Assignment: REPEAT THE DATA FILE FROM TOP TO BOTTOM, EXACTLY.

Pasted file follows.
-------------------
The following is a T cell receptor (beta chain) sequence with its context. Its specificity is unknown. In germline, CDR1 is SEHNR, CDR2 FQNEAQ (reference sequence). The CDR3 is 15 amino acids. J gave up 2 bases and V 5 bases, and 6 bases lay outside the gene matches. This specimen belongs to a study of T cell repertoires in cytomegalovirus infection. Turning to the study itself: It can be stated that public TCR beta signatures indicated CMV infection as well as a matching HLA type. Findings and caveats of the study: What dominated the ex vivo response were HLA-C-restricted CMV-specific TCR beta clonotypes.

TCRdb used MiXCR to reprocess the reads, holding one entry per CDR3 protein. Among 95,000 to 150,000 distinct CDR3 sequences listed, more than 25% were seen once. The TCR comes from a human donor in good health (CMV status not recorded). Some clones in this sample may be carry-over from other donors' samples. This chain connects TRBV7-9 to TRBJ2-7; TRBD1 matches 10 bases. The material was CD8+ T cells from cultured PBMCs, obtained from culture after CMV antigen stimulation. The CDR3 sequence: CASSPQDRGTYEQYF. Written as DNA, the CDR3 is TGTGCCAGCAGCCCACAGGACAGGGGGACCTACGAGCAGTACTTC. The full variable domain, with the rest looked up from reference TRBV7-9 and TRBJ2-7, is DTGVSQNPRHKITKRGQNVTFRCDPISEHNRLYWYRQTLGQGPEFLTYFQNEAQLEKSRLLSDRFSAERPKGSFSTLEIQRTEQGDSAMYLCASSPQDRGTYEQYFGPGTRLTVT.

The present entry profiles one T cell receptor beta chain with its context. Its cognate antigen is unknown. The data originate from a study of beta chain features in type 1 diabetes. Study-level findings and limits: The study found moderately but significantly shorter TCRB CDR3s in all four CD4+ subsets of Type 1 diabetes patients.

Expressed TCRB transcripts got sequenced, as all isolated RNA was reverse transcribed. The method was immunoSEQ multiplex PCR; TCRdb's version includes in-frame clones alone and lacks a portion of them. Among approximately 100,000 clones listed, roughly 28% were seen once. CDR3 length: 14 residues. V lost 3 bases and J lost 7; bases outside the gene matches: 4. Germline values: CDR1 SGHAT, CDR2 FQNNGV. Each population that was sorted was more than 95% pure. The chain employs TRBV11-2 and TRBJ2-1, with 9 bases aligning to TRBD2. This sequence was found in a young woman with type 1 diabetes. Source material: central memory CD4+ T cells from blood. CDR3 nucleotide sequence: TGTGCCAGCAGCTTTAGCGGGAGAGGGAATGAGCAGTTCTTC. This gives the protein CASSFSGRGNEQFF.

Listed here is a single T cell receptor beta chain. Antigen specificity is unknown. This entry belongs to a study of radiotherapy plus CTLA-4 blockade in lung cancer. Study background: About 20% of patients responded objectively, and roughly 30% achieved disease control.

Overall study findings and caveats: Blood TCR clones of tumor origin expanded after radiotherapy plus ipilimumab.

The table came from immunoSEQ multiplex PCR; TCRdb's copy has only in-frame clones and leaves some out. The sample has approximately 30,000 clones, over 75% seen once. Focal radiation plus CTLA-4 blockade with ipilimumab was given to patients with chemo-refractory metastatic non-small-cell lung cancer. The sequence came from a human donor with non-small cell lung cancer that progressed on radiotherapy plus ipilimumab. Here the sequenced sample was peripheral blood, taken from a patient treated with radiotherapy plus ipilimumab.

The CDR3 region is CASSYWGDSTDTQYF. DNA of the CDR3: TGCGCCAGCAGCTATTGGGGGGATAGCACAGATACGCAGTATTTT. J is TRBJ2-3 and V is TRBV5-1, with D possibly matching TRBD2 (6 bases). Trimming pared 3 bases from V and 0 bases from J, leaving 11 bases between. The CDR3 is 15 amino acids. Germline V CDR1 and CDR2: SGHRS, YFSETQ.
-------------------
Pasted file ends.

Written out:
The following is a T cell receptor (beta chain) sequence with its context. Its specificity is unknown. In germline, CDR1 is SEHNR, CDR2 FQNEAQ (reference sequence). The CDR3 is 15 amino acids. J gave up 2 bases and V 5 bases, and 6 bases lay outside the gene matches. This specimen belongs to a study of T cell repertoires in cytomegalovirus infection. Turning to the study itself: It can be stated that public TCR beta signatures indicated CMV infection as well as a matching HLA type. Findings and caveats of the study: What dominated the ex vivo response were HLA-C-restricted CMV-specific TCR beta clonotypes.

TCRdb used MiXCR to reprocess the reads, holding one entry per CDR3 protein. Among 95,000 to 150,000 distinct CDR3 sequences listed, more than 25% were seen once. The TCR comes from a human donor in good health (CMV status not recorded). Some clones in this sample may be carry-over from other donors' samples. This chain connects TRBV7-9 to TRBJ2-7; TRBD1 matches 10 bases. The material was CD8+ T cells from cultured PBMCs, obtained from culture after CMV antigen stimulation. The CDR3 sequence: CASSPQDRGTYEQYF. Written as DNA, the CDR3 is TGTGCCAGCAGCCCACAGGACAGGGGGACCTACGAGCAGTACTTC. The full variable domain, with the rest looked up from reference TRBV7-9 and TRBJ2-7, is DTGVSQNPRHKITKRGQNVTFRCDPISEHNRLYWYRQTLGQGPEFLTYFQNEAQLEKSRLLSDRFSAERPKGSFSTLEIQRTEQGDSAMYLCASSPQDRGTYEQYFGPGTRLTVT.

The present entry profiles one T cell receptor beta chain with its context. Its cognate antigen is unknown. The data originate from a study of beta chain features in type 1 diabetes. Study-level findings and limits: The study found moderately but significantly shorter TCRB CDR3s in all four CD4+ subsets of Type 1 diabetes patients.

Expressed TCRB transcripts got sequenced, as all isolated RNA was reverse transcribed. The method was immunoSEQ multiplex PCR; TCRdb's version includes in-frame clones alone and lacks a portion of them. Among approximately 100,000 clones listed, roughly 28% were seen once. CDR3 length: 14 residues. V lost 3 bases and J lost 7; bases outside the gene matches: 4. Germline values: CDR1 SGHAT, CDR2 FQNNGV. Each population that was sorted was more than 95% pure. The chain employs TRBV11-2 and TRBJ2-1, with 9 bases aligning to TRBD2. This sequence was found in a young woman with type 1 diabetes. Source material: central memory CD4+ T cells from blood. CDR3 nucleotide sequence: TGTGCCAGCAGCTTTAGCGGGAGAGGGAATGAGCAGTTCTTC. This gives the protein CASSFSGRGNEQFF.

Listed here is a single T cell receptor beta chain. Antigen specificity is unknown. This entry belongs to a study of radiotherapy plus CTLA-4 blockade in lung cancer. Study background: About 20% of patients responded objectively, and roughly 30% achieved disease control.

Overall study findings and caveats: Blood TCR clones of tumor origin expanded after radiotherapy plus ipilimumab.

The table came from immunoSEQ multiplex PCR; TCRdb's copy has only in-frame clones and leaves some out. The sample has approximately 30,000 clones, over 75% seen once. Focal radiation plus CTLA-4 blockade with ipilimumab was given to patients with chemo-refractory metastatic non-small-cell lung cancer. The sequence came from a human donor with non-small cell lung cancer that progressed on radiotherapy plus ipilimumab. Here the sequenced sample was peripheral blood, taken from a patient treated with radiotherapy plus ipilimumab.

The CDR3 region is CASSYWGDSTDTQYF. DNA of the CDR3: TGCGCCAGCAGCTATTGGGGGGATAGCACAGATACGCAGTATTTT. J is TRBJ2-3 and V is TRBV5-1, with D possibly matching TRBD2 (6 bases). Trimming pared 3 bases from V and 0 bases from J, leaving 11 bases between. The CDR3 is 15 amino acids. Germline V CDR1 and CDR2: SGHRS, YFSETQ.